The movement of people, animals, and vehicles through the ancient urban environment had a significant impact on the shape of ancient cities, but as an object of study, urban traffic is a relatively recent area of interest, one that has tended to focus on the Roman world. The range of methods available to consider the topic, however, are relatively many, including literary analysis, archaeological field survey, and a battery of technical methods, such as Space Syntax, Network Analysis, and Agent-Based Modeling. In all of these approaches, two models of movement—pedestrian and vehicular—remain paramount. The results of studying urban traffic have shed new light on the impact of different forms of urban design, the ways in which ancient people navigated those designs, and norms and formal systems in place in urban environments to order the movement of people and vehicles.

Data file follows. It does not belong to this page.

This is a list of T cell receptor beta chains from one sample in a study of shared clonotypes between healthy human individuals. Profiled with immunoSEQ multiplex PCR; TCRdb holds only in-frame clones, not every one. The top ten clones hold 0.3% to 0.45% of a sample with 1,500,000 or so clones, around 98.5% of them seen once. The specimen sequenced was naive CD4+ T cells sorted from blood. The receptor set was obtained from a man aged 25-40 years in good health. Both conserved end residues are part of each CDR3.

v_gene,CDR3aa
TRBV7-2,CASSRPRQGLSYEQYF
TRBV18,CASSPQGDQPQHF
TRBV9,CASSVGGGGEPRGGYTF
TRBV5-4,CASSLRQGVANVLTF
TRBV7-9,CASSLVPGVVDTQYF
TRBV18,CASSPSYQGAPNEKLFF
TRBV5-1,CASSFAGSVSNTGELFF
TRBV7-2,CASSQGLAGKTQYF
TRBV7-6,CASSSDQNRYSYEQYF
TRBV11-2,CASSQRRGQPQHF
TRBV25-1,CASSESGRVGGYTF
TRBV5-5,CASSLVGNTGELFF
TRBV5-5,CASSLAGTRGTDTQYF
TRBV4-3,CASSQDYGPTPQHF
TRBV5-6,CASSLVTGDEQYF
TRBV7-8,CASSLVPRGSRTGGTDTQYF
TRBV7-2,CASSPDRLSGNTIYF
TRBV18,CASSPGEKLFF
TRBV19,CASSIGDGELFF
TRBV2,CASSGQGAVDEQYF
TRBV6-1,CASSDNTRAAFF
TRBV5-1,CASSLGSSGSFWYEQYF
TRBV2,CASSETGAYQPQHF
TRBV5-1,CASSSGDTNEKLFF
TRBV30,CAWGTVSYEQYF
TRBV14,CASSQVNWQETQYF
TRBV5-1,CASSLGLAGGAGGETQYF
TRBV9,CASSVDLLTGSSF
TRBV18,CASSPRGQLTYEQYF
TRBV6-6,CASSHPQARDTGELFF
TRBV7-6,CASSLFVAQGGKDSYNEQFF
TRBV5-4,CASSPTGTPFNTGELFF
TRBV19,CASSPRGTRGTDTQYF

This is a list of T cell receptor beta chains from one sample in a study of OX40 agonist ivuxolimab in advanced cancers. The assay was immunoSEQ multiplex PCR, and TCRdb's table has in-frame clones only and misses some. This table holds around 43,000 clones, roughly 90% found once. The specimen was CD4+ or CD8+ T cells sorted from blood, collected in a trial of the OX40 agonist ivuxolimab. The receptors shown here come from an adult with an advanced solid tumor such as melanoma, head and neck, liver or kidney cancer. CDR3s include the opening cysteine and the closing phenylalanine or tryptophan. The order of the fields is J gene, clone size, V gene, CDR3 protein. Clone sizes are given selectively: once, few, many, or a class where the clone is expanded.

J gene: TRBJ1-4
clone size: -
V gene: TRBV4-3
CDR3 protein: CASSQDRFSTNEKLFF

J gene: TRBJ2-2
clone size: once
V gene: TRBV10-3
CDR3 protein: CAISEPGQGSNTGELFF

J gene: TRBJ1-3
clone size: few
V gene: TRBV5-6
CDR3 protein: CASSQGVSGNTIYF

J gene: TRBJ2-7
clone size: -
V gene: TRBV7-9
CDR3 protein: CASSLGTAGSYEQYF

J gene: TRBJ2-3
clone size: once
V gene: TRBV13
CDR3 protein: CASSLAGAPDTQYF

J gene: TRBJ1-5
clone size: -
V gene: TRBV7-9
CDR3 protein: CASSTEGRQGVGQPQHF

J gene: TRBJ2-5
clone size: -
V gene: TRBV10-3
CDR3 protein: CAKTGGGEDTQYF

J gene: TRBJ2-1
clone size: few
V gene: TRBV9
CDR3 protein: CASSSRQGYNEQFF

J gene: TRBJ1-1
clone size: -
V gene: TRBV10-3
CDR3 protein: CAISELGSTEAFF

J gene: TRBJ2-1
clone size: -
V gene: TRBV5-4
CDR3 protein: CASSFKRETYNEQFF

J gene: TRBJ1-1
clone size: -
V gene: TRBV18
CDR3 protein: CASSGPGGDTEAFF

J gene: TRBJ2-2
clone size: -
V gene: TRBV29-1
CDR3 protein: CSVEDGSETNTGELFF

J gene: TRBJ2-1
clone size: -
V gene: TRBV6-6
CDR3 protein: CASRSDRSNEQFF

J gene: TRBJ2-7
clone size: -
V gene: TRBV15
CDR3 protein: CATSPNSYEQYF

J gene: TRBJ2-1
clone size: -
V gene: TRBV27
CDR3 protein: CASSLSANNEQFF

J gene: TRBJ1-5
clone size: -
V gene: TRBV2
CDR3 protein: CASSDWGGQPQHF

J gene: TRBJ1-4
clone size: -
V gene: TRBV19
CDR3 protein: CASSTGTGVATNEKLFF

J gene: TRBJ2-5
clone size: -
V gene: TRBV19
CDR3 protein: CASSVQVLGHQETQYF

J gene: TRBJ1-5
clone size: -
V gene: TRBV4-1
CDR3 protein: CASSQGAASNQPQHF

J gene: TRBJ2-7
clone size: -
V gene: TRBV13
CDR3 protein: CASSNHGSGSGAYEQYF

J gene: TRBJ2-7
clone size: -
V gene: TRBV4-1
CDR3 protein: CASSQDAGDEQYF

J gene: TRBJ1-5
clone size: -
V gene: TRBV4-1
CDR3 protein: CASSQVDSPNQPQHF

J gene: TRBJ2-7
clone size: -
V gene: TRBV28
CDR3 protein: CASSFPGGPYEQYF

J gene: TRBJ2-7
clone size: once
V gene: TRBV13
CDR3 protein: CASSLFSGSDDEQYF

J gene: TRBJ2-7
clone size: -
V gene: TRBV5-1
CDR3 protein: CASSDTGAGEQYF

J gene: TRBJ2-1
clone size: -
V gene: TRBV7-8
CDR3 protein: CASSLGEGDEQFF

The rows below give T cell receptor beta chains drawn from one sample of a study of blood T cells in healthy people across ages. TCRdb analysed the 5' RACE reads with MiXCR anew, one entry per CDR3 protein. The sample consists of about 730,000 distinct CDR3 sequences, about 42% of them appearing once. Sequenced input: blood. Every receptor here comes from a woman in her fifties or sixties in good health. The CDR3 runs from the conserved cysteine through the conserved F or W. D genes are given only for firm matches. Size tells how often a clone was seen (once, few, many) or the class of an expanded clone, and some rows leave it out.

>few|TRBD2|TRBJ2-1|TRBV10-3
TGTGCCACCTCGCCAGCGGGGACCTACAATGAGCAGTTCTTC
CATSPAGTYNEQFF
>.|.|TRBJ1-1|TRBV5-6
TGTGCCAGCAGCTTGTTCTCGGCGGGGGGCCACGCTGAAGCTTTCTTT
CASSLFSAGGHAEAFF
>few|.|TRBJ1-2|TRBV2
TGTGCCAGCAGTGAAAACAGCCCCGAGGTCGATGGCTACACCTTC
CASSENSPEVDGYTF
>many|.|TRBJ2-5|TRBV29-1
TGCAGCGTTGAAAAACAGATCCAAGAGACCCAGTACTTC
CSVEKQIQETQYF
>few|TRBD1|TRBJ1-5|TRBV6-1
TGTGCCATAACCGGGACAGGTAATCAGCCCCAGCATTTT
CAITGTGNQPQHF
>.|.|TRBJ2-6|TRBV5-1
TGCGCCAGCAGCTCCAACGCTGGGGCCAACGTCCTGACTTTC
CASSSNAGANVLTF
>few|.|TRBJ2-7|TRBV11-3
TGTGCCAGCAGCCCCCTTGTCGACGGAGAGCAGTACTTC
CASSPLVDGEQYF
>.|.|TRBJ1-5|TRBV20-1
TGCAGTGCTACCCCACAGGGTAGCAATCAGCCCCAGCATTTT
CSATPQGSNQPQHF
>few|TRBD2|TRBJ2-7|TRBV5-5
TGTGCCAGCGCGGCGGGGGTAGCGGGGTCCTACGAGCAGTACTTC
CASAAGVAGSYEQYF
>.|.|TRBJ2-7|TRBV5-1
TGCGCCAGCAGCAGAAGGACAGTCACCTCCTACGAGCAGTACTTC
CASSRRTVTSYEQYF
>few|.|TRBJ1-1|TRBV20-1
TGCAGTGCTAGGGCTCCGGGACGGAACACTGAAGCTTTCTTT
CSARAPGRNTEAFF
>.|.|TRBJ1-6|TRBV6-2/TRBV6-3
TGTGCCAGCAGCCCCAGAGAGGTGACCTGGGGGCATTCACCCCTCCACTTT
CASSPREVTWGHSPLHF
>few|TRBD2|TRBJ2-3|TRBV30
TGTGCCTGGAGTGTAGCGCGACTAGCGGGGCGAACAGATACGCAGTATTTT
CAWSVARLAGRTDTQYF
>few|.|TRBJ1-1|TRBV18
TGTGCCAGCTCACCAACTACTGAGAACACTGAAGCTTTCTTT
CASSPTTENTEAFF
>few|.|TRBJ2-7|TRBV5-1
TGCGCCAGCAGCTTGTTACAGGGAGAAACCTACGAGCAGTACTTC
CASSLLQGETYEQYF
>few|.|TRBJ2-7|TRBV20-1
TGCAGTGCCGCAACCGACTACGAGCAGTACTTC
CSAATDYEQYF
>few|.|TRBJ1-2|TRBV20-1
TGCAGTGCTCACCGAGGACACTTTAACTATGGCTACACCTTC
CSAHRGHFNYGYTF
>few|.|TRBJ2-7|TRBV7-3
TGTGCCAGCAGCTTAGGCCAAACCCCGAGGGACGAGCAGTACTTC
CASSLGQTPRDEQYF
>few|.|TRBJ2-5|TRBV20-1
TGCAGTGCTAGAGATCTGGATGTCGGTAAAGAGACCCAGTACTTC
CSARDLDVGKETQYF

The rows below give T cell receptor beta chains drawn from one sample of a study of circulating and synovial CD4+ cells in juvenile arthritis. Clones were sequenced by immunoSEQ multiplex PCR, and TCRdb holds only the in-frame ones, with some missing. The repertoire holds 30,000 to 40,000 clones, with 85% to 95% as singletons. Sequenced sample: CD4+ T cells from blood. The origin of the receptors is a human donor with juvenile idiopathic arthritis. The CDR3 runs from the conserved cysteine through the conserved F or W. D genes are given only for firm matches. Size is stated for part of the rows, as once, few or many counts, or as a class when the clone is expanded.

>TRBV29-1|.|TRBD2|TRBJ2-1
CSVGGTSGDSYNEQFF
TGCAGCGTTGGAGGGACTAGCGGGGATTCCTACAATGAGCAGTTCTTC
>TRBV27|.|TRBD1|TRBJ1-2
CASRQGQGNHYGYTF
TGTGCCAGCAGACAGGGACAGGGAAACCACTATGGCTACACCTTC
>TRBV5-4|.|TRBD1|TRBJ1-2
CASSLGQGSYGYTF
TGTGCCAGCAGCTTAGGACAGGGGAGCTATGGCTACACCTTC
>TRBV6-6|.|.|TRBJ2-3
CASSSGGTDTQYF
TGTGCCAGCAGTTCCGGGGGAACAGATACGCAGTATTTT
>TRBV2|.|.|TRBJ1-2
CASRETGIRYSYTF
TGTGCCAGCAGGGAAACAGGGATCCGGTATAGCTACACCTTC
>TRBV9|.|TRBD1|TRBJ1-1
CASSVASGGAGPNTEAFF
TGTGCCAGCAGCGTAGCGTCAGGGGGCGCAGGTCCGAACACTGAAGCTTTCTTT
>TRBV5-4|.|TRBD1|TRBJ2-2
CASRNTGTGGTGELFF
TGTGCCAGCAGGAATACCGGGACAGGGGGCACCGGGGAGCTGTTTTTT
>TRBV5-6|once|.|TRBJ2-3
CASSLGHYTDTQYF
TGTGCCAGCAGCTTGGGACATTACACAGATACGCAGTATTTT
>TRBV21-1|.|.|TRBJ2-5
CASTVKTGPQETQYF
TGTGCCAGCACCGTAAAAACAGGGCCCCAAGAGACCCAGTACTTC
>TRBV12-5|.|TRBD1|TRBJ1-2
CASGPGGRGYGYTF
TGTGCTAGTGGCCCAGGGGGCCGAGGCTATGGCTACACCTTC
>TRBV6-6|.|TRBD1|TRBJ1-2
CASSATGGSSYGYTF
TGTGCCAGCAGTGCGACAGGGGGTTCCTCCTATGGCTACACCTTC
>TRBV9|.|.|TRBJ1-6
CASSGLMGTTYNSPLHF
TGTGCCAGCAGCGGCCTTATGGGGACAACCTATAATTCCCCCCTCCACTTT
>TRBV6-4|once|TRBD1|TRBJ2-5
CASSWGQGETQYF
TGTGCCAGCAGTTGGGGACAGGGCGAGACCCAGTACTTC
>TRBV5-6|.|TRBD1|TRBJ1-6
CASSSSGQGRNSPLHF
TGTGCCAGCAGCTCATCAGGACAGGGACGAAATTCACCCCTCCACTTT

Whether on foot or borne by animals or vehicles, the movement of people and goods through ancient cities shaped those cities and the lives of those within them. The clustering of humble shopfronts on commercial streets and the monumental facades of processional routes alike owe their character to the passage of people moving for different purposes along their lengths. Indeed, as one of the most common elements of everyday urban life, interest in wheeled and pedestrian traffic consequently has become more defined in the classical world as greater attention is paid to non-elites and their material culture. Urban traffic is in fact another window onto everyday life, opening up opportunities to examine the reciprocal effects of city plans and their architectural elaborations on the political, economic, and social landscapes draped over them.